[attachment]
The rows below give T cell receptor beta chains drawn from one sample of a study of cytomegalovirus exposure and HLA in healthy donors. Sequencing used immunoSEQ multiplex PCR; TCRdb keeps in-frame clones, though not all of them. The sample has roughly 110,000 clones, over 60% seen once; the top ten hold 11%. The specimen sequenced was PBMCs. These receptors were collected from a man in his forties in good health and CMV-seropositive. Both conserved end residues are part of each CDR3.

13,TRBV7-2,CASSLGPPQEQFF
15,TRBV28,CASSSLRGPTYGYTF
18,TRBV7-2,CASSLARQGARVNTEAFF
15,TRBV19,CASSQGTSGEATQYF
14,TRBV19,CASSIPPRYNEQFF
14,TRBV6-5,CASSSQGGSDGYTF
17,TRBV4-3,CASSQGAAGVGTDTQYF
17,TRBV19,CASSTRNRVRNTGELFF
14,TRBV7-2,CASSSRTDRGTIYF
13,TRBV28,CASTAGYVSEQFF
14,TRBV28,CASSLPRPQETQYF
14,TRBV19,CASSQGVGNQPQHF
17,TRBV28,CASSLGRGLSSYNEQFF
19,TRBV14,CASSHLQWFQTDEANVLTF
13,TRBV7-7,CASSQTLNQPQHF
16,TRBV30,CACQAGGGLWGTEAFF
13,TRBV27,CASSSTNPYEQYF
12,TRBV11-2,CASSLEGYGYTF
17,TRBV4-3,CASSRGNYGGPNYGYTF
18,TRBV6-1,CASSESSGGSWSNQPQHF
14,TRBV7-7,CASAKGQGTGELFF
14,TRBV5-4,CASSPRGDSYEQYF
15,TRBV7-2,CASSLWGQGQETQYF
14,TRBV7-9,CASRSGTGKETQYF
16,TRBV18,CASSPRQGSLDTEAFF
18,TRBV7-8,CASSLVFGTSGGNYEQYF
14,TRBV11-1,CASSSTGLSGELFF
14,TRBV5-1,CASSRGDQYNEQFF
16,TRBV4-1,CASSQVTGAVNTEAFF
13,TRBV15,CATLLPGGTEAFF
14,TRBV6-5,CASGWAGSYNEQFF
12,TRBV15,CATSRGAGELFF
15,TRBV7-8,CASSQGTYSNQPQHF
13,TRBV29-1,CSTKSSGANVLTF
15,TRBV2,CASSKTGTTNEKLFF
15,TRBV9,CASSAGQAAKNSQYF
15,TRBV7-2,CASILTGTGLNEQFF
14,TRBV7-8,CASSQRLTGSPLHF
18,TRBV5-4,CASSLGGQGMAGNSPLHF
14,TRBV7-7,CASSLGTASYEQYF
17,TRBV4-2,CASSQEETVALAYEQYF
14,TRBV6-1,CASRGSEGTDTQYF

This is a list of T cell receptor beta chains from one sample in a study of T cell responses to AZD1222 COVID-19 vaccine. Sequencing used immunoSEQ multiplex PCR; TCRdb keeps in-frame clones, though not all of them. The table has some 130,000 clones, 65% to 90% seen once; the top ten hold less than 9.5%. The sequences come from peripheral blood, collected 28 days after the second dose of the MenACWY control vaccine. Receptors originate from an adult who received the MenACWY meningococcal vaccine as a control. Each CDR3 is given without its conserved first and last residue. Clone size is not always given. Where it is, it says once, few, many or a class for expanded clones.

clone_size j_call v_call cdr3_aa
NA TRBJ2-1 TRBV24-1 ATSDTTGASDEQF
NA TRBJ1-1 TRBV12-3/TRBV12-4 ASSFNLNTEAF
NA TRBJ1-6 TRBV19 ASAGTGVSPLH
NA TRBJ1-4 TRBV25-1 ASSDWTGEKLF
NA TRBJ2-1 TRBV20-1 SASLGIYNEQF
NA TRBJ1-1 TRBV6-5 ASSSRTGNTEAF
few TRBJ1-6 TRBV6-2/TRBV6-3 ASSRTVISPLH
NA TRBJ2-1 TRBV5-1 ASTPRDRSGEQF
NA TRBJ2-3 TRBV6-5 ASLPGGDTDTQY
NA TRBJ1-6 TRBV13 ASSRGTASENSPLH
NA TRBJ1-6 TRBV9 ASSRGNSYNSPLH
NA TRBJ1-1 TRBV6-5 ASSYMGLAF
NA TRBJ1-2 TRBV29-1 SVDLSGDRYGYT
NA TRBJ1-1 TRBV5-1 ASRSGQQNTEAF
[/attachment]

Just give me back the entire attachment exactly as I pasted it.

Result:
The rows below give T cell receptor beta chains drawn from one sample of a study of cytomegalovirus exposure and HLA in healthy donors. Sequencing used immunoSEQ multiplex PCR; TCRdb keeps in-frame clones, though not all of them. The sample has roughly 110,000 clones, over 60% seen once; the top ten hold 11%. The specimen sequenced was PBMCs. These receptors were collected from a man in his forties in good health and CMV-seropositive. Both conserved end residues are part of each CDR3.

13,TRBV7-2,CASSLGPPQEQFF
15,TRBV28,CASSSLRGPTYGYTF
18,TRBV7-2,CASSLARQGARVNTEAFF
15,TRBV19,CASSQGTSGEATQYF
14,TRBV19,CASSIPPRYNEQFF
14,TRBV6-5,CASSSQGGSDGYTF
17,TRBV4-3,CASSQGAAGVGTDTQYF
17,TRBV19,CASSTRNRVRNTGELFF
14,TRBV7-2,CASSSRTDRGTIYF
13,TRBV28,CASTAGYVSEQFF
14,TRBV28,CASSLPRPQETQYF
14,TRBV19,CASSQGVGNQPQHF
17,TRBV28,CASSLGRGLSSYNEQFF
19,TRBV14,CASSHLQWFQTDEANVLTF
13,TRBV7-7,CASSQTLNQPQHF
16,TRBV30,CACQAGGGLWGTEAFF
13,TRBV27,CASSSTNPYEQYF
12,TRBV11-2,CASSLEGYGYTF
17,TRBV4-3,CASSRGNYGGPNYGYTF
18,TRBV6-1,CASSESSGGSWSNQPQHF
14,TRBV7-7,CASAKGQGTGELFF
14,TRBV5-4,CASSPRGDSYEQYF
15,TRBV7-2,CASSLWGQGQETQYF
14,TRBV7-9,CASRSGTGKETQYF
16,TRBV18,CASSPRQGSLDTEAFF
18,TRBV7-8,CASSLVFGTSGGNYEQYF
14,TRBV11-1,CASSSTGLSGELFF
14,TRBV5-1,CASSRGDQYNEQFF
16,TRBV4-1,CASSQVTGAVNTEAFF
13,TRBV15,CATLLPGGTEAFF
14,TRBV6-5,CASGWAGSYNEQFF
12,TRBV15,CATSRGAGELFF
15,TRBV7-8,CASSQGTYSNQPQHF
13,TRBV29-1,CSTKSSGANVLTF
15,TRBV2,CASSKTGTTNEKLFF
15,TRBV9,CASSAGQAAKNSQYF
15,TRBV7-2,CASILTGTGLNEQFF
14,TRBV7-8,CASSQRLTGSPLHF
18,TRBV5-4,CASSLGGQGMAGNSPLHF
14,TRBV7-7,CASSLGTASYEQYF
17,TRBV4-2,CASSQEETVALAYEQYF
14,TRBV6-1,CASRGSEGTDTQYF

This is a list of T cell receptor beta chains from one sample in a study of T cell responses to AZD1222 COVID-19 vaccine. Sequencing used immunoSEQ multiplex PCR; TCRdb keeps in-frame clones, though not all of them. The table has some 130,000 clones, 65% to 90% seen once; the top ten hold less than 9.5%. The sequences come from peripheral blood, collected 28 days after the second dose of the MenACWY control vaccine. Receptors originate from an adult who received the MenACWY meningococcal vaccine as a control. Each CDR3 is given without its conserved first and last residue. Clone size is not always given. Where it is, it says once, few, many or a class for expanded clones.

clone_size j_call v_call cdr3_aa
NA TRBJ2-1 TRBV24-1 ATSDTTGASDEQF
NA TRBJ1-1 TRBV12-3/TRBV12-4 ASSFNLNTEAF
NA TRBJ1-6 TRBV19 ASAGTGVSPLH
NA TRBJ1-4 TRBV25-1 ASSDWTGEKLF
NA TRBJ2-1 TRBV20-1 SASLGIYNEQF
NA TRBJ1-1 TRBV6-5 ASSSRTGNTEAF
few TRBJ1-6 TRBV6-2/TRBV6-3 ASSRTVISPLH
NA TRBJ2-1 TRBV5-1 ASTPRDRSGEQF
NA TRBJ2-3 TRBV6-5 ASLPGGDTDTQY
NA TRBJ1-6 TRBV13 ASSRGTASENSPLH
NA TRBJ1-6 TRBV9 ASSRGNSYNSPLH
NA TRBJ1-1 TRBV6-5 ASSYMGLAF
NA TRBJ1-2 TRBV29-1 SVDLSGDRYGYT
NA TRBJ1-1 TRBV5-1 ASRSGQQNTEAF